Well what an unbelievable day! Nobody ate a single pie today...not even Marvin! No it wasn’t just unbelievable for that, we had an absolutely incredible day out on the water, and bagged a whole bunch of great birds as well.
We grabbed some lunch and then headed to the boat, the Aurora, skippered by Ty and Colin, and ably assisted by Matt. We headed out just on 0830 and it was overcast and a little drizzly, but this didn’t dampen our spirits as we headed out to the Muttonbird Islands. First call was Bench Island to try and find a few yellow-eyed penguins, which we managed pretty easily with two on the rocks not far off. They gave nice views and we savoured the moment and then headed off, getting a couple of distant brown skua shortly after. We however got great views of a couple of brown skua that came in to be thrown a few blue cod frames, before we headed off and around towards Wreck Reef.
This was our first chumming spot, and on the way the birds started to come in with albatross numbers increasing as blue cod frames were slowly fed (mostly, thanks Ty!! ;) over the side. There were literally thousands of sooty shearwaters around and we had great views of these plus the odd common diving petrel and Cape petrel. At Wreck Reef we chummed for a bit and numbers of albatross steadily increased, with most being white-capped and Salvin’s the odd Buller’s and a good number of Southern Royals of varying ages, showing varying amounts of white in the upperwing. We also managed at least one, possibly two immature Campbell albatross which are always nice to see.
We then felt it was time to head south further towards Port Pegasus, stopping at a few spots along the way to see Fiordland crested penguins both swimming and feeding and up on the rocks, and checking all the tern flocks we could find. The scenery was stunning, even in the sometimes drizzly conditions, and the wind rose a little, but was never too uncomfortable.
Near Port Pegasus we finally managed to find one Antarctic tern feeding with a group of white-fronteds, but it gave us the slip, as did a second bird found shortly after. We never got great views, but enough to see the darker plumage and red bill. There were however a lot of Fiordland crested penguins around, with rafts of up to 7 or so birds.
We then made a run out towards the Northern traps, where the wind had picked up and there was perhaps 1.5m swell, but still pretty comfortable. As we neared the chumming location we suddenly started to see mottled petrels, and after a handful had passed decided to stop and chum for a bit. We had a few more come past, and then decided to continue. At the traps there were thousands of sooty shearwaters and small numbers of fairy prions, and a lot of albatrosses. Same mix, although we had a nice adult Campbell albatross, but a lot of white-capped, Salvin’s and Southern Royals coming in for the chum. The stars however were mottled petrels that just kept coming past singly, with probably close to 100 seen during the course of the day. Fairy prions were carefully checked, but all seemed to be fairy until not long before we left when we suddenly had a couple of broad-billed come past giving great views. Just prior to that a fantastic little grey-backed storm-petrel came in and spent a few minutes out on the slick feeding, allowing everyone to get onto it and see it – awesome! With pretty much everything we had expected and more in the bag, and a long way to home, we decided to head back, staying out wide for quite a bit. The result was a steady stream of mottled petrels and some really great views of perhaps 10 or more broad-billed prions. Fairy prions were also still coming past, and I’m absolutely sure a couple of prions that came past were neither...perhaps Salvin’s prions, but too tricky to nail in the conditions and whilst moving...another day!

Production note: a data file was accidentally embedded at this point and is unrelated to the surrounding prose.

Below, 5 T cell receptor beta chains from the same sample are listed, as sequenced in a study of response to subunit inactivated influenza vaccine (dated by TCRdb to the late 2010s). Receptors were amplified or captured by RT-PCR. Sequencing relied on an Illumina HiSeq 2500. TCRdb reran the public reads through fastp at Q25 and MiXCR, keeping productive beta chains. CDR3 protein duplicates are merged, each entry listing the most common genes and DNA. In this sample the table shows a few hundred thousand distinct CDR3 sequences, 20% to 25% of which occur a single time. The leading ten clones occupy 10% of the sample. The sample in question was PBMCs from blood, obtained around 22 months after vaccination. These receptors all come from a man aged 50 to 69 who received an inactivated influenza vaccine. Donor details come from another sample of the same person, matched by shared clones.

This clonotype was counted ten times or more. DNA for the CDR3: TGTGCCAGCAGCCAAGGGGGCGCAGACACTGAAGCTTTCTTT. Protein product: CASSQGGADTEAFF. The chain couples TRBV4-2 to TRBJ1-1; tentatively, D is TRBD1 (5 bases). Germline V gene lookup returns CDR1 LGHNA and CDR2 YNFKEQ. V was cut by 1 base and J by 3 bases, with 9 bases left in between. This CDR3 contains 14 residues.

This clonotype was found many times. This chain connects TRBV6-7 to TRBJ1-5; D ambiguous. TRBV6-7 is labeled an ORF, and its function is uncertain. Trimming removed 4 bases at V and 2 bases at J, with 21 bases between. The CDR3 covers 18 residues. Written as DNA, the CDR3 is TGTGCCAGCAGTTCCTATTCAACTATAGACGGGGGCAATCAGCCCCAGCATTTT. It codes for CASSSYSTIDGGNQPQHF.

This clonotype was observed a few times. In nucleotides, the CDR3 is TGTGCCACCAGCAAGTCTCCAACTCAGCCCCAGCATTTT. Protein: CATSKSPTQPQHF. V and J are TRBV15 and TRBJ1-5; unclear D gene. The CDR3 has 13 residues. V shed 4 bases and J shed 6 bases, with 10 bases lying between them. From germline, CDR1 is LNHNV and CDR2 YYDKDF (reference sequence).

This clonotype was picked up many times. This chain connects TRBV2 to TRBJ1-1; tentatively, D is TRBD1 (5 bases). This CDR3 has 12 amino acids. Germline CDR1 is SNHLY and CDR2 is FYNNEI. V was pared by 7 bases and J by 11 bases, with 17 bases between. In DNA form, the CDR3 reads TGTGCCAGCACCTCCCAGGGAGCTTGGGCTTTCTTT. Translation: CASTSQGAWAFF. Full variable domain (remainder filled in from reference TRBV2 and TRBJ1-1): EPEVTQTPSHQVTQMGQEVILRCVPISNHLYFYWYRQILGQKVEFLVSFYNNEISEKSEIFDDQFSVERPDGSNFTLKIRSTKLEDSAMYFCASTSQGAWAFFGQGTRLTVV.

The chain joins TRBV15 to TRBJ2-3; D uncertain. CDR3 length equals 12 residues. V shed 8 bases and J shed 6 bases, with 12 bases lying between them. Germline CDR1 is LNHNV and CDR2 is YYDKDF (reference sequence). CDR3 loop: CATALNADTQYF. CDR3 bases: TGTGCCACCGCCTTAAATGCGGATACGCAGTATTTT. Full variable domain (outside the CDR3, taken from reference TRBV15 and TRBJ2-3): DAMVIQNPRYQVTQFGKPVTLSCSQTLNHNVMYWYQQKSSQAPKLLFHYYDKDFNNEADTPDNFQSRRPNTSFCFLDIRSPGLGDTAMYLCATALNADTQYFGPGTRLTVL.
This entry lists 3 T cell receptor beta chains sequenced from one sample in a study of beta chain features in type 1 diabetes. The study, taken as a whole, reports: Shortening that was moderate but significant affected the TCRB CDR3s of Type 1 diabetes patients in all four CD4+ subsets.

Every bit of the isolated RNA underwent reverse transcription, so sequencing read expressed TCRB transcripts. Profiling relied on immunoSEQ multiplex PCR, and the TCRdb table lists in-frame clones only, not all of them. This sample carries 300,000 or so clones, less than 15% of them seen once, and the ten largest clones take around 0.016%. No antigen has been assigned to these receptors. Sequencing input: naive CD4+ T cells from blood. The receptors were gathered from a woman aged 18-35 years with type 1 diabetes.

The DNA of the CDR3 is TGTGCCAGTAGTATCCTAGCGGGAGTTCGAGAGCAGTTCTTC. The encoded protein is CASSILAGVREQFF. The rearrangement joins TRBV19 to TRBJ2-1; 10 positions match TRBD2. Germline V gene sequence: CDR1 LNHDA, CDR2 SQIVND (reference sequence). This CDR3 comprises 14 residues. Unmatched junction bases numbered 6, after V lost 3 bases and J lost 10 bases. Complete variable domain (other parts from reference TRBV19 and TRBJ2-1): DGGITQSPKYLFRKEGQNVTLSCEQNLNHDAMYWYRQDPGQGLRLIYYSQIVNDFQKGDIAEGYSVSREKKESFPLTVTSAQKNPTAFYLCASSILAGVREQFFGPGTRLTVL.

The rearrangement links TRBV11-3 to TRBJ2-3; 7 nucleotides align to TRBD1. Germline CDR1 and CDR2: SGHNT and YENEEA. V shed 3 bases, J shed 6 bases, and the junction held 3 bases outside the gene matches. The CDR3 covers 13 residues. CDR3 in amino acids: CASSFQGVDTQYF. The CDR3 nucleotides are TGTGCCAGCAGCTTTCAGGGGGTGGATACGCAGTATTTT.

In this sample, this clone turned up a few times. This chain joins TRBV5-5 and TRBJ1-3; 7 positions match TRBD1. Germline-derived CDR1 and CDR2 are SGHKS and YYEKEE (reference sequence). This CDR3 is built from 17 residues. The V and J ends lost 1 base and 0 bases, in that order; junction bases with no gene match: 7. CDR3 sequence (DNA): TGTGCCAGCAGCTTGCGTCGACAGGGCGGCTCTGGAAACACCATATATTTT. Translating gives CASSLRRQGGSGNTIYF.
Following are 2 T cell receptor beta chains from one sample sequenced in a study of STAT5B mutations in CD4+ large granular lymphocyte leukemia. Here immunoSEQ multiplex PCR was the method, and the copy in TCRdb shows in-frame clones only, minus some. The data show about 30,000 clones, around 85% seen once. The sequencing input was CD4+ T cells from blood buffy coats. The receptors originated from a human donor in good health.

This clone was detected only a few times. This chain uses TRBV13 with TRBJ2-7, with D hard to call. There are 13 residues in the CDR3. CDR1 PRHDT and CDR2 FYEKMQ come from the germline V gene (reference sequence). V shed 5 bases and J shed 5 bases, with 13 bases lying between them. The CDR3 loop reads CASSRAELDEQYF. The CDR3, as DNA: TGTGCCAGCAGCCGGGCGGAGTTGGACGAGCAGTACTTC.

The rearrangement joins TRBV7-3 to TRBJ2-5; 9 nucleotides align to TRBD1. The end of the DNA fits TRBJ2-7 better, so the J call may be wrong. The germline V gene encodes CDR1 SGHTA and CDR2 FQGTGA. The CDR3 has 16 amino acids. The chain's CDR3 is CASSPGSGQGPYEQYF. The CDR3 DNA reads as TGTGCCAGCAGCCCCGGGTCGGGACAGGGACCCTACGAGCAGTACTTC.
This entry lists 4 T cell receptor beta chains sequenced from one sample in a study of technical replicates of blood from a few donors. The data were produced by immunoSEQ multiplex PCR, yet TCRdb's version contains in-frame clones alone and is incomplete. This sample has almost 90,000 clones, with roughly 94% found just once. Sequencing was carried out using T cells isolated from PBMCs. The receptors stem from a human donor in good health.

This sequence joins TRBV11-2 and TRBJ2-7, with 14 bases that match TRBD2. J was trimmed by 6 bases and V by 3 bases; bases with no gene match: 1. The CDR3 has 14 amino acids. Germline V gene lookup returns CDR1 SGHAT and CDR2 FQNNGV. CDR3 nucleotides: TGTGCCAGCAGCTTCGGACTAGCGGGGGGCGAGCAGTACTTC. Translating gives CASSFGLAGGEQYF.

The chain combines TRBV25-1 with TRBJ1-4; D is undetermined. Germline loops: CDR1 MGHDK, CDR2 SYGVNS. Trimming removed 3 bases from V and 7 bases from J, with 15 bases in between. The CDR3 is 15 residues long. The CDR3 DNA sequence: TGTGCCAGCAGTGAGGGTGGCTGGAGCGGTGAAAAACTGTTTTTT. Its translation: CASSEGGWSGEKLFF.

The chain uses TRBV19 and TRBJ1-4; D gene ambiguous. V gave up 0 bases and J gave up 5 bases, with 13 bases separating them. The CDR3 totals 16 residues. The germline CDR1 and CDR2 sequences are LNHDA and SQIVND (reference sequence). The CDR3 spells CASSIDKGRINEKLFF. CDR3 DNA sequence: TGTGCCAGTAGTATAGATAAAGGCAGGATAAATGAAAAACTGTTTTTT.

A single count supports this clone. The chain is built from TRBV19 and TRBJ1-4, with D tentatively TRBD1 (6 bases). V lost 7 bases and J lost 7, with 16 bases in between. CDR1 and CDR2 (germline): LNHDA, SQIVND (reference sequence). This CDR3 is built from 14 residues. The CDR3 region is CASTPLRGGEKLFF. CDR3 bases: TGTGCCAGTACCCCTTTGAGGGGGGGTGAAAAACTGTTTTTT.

Clearly the day had been a hectic one and had taken its toll on all involved (some more than others), and whilst they snoozed a black-browed albatross snuck up the wake and had a brief look, being seen by just the wily Bruce and some of the others onboard, but not the main party. We made it back into Halfmoon Bay just before 1800 in time for dinner and a relaxing few drinks. What a spectacular day in an incredible part of New Zealand! Even better is the fact that this is tied with my record for a 21-day trip list, and is dangerously close to Sav’s 165 record!
Bird of the day – Fiordland crested penguin x2, Antarctic tern x3
Day total – Seen = 38; new for the trip = 7; total for the trip to date = 161 (actually 162 inc bittern)
|One of the many Fiordland crested penguins seen during the day|
|Southern Royal albatross underwing|
|White-capped albatross and a sooty shearwater in the foreground|
|Grey-backed storm-petrel skipping along|
|Fairy prion zipping past|
|Broad-billed prion, one of several seen really well|
|Another fairy prion|
|Another broad-billed prion|
|It was a long day...|